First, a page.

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Health and Income across the Life Cycle and Generations in Europe

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Author Info

  • Hans van Kippersluis

    ()
    (Erasmus University Rotterdam)

  • Tom van Ourti

    ()
    (Erasmus University Rotterdam)

  • Owen O'Donnell

    ()
    (Erasmus University Rotterdam, University of Macedonia, Thessaloniki, Greece)

  • Eddy van Doorslaer

    ()
    (Erasmus University Rotterdam)

Abstract

An age-cohort decomposition applied to panel data identifies how the mean, overall inequality and income-related inequality of self-assessed health evolve over the life cycle and differ across generations in 11 EU countries. There is a moderate and steady decline in mean health until the age of 70 or so and a steep acceleration in the rate of health deterioration beyond that age. In southern European countries and in Ireland, which have experienced the greatest changes in economic and social development, the average health of younger generations is significantly better than that of older generations. This is not observed in the northern European countries. In almost all countries, health is more dispersed among older generations indicating that Europe has experienced a reduction in overall health inequality over time. Although there is no consistent evidence that health inequality increases as a given cohort ages, this is true in the three largest countries – Britain, France and Germany. In the former two countries and the Netherlands, at least for males, the income gradient in health peaks around retirement age, as has been found for the US, but this pattern is not observed in the other countries. In most European countries, unlike the US, there is no evidence that income-related health inequality is greater among younger than older generations. This discussion paper has resulted in a publication in the Journal of Health Economics , 28(4), 818-30.

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Bibliographic Info

Paper provided by Tinbergen Institute in its series Tinbergen Institute Discussion Papers with number 08-009/3.

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Date of creation: 18 Jan 2008
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Handle: RePEc:dgr:uvatin:20080009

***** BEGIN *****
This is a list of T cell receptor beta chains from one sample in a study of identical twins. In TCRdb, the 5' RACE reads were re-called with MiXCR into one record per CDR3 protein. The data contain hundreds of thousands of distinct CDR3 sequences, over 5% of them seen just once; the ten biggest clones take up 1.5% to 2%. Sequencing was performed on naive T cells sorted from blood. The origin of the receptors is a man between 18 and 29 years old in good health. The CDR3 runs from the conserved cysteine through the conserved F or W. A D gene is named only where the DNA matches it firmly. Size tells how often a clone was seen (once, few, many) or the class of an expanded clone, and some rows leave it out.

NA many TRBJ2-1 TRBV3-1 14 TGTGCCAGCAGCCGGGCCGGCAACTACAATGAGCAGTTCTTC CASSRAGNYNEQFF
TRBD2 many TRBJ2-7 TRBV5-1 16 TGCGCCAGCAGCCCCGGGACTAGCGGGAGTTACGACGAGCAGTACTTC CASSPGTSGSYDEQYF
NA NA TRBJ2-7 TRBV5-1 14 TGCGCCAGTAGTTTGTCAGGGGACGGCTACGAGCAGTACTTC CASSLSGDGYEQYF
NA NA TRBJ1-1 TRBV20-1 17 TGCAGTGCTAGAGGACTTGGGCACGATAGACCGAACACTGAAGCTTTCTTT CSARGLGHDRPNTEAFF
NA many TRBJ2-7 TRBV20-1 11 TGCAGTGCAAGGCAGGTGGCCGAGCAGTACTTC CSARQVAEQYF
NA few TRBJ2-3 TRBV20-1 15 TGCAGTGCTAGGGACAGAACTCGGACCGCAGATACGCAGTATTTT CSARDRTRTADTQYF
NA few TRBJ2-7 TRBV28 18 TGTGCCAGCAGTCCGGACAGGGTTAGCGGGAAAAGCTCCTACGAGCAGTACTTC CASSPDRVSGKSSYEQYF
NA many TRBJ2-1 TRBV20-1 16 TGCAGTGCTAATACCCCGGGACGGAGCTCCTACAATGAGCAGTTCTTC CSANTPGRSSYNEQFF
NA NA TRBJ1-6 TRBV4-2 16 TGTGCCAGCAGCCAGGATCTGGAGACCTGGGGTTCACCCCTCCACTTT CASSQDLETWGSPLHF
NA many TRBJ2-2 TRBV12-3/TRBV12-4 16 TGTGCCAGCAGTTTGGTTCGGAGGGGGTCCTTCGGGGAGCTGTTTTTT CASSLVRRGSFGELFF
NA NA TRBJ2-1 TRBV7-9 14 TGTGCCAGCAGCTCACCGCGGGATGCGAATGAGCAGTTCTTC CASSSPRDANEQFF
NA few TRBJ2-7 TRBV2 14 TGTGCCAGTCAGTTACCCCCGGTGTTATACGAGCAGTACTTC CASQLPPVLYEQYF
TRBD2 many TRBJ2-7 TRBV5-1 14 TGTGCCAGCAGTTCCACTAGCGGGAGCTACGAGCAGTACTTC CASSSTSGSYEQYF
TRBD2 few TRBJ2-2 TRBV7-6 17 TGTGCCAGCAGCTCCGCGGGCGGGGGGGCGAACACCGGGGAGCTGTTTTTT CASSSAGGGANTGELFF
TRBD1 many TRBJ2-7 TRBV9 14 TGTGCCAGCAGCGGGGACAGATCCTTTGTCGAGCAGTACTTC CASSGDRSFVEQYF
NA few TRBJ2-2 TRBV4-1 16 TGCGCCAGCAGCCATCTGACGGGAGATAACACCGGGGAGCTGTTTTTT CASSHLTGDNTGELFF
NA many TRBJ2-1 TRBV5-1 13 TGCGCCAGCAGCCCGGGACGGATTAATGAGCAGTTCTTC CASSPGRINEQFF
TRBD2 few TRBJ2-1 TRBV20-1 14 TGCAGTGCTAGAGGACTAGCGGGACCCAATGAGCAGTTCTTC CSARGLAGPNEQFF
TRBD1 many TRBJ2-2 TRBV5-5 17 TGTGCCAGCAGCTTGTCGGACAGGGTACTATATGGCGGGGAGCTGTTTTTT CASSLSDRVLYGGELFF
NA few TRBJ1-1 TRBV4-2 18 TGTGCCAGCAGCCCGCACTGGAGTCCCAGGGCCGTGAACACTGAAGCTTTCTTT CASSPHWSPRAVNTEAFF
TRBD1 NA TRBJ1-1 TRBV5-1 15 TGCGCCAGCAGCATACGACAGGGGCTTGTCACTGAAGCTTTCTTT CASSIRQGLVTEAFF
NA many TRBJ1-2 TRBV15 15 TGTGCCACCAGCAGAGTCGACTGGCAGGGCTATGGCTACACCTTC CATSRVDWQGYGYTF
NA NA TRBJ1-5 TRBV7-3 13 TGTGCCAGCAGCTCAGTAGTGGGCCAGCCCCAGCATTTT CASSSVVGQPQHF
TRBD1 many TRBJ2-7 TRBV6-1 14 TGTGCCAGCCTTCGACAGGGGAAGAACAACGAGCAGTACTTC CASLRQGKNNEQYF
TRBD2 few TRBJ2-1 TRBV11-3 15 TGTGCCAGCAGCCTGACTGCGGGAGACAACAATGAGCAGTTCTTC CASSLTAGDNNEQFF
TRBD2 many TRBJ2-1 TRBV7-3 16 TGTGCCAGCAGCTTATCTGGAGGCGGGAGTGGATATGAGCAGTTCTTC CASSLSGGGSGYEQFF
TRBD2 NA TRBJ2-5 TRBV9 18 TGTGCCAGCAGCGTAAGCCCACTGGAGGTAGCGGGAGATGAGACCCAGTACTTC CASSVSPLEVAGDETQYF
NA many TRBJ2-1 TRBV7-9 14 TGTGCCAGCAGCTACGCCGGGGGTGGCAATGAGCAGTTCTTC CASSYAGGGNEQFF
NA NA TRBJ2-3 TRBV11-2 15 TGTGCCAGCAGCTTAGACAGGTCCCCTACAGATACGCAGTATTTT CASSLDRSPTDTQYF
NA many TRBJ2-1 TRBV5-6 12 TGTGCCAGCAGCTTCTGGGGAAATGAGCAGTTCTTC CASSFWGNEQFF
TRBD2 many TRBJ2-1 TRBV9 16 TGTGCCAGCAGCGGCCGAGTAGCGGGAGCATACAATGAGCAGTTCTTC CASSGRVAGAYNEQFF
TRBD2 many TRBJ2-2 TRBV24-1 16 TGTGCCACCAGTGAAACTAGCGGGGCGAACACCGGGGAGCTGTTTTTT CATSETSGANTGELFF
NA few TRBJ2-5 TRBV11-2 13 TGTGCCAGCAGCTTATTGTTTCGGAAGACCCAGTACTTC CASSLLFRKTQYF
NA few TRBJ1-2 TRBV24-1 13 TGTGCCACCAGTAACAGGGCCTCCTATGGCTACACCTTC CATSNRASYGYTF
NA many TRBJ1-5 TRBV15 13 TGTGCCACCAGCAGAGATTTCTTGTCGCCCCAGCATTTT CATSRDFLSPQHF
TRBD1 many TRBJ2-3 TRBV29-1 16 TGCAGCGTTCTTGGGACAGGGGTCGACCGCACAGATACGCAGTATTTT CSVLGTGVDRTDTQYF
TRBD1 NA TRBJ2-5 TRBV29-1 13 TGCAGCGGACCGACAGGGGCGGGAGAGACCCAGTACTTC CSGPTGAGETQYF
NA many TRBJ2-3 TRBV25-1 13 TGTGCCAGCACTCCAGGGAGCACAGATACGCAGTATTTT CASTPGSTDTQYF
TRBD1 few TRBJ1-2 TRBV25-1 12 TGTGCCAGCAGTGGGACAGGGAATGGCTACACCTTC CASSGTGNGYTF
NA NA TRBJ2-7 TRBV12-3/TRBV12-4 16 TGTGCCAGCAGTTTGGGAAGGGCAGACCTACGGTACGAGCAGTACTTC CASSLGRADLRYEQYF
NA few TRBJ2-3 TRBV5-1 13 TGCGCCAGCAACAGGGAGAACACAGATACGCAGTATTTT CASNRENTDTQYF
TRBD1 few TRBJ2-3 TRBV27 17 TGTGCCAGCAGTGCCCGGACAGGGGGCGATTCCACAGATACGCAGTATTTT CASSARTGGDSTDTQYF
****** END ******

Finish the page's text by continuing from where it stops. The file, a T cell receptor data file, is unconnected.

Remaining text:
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Web page: http://www.tinbergen.nl

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Keywords: Health; Health inequality; Life cycle; Cohort;

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References

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Citations

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Cited by:
  1. Titus J. Galama & Arie Kapteyn, 2009. "Grossman’s Missing Health Threshold," Working Papers 200947, Geary Institute, University College Dublin.
  2. Juergen Jung & Chung Tran, 2010. "Medical Consumption Over the Life Cycle: Facts from a U.S. Medical Expenditure Panel Survey," Discussion Papers 2010-08, School of Economics, The University of New South Wales.
  3. Baeten, Steef & Van Ourti, Tom & van Doorslaer, Eddy, 2013. "The socioeconomic health gradient across the life cycle: What role for selective mortality and institutionalization?," Social Science & Medicine, Elsevier, vol. 97(C), pages 66-74.
  4. Bénédicte H. Apouey & Pierre-Yves Geoffard, 2013. "Child health and use of health care services in France: Evidence on the role of family income," PSE Working Papers halshs-00908932, HAL.
  5. Lundborg, Petter & Nilsson, Martin & Vikström, Johan, 2011. "Socioeconomic Heterogeneity in the Effect of Health Shocks on Earnings. Evidence from Population-Wide Data on Swedish Workers," Working Paper Series, Center for Labor Studies 2011:19, Uppsala University, Department of Economics.
  6. Hans van Kippersluis & Tom van Ourti & Owen O'Donnell & Eddy van Doorslaer, 2008. "Health and Income across the Life Cycle and Generations in Europe," Tinbergen Institute Discussion Papers 08-009/3, Tinbergen Institute.
  7. Guillem López i Casasnovas & Marina Soley Bori, 2012. "The Economic Crisis and it Effects on the Social Determinants of Health," Hacienda Pública Española, IEF, vol. 201(2), pages 113-132, June.
  8. Hans van Kippersluis & Owen O'Donnell & Eddy van Doorslaer & Tom Van Ourti, 2009. "Socioeconomic Differences in Health over the Life Cycle in an Egalitarian Country," Tinbergen Institute Discussion Papers 09-006/3, Tinbergen Institute.
  9. Petrie, Dennis & Allanson, Paul & Gerdtham, Ulf-G, 2010. "Accounting for the dead in the longitudinal analysis of income-related health inequalities," SIRE Discussion Papers 2010-98, Scottish Institute for Research in Economics (SIRE).
  10. Grimm, M., 2010. "Does inequality in health impede growth?," ISS Working Papers - General Series 501, International Institute of Social Studies of Erasmus University Rotterdam (ISS), The Hague.
  11. Bénédicte H. Apouey & Jacques Silber, 2013. "Inequality and bi-polarization in socioeconomic status and health: Ordinal approaches," Working Papers halshs-00850014, HAL.
  12. Bénédicte H. Apouey & Pierre-Yves Geoffard, 2013. "Child health and use of health care services in France: Evidence on the role of family income," Working Papers halshs-00908932, HAL.
  13. Pedro Gomis Porqueras & Solmaz Moslehi & Richard M. H. Suen, 2013. "Endogenous Health in a Model of Calories, Medical Services and Health Shocks," Economics Series 2013_4, Deakin University, Faculty of Business and Law, School of Accounting, Economics and Finance.

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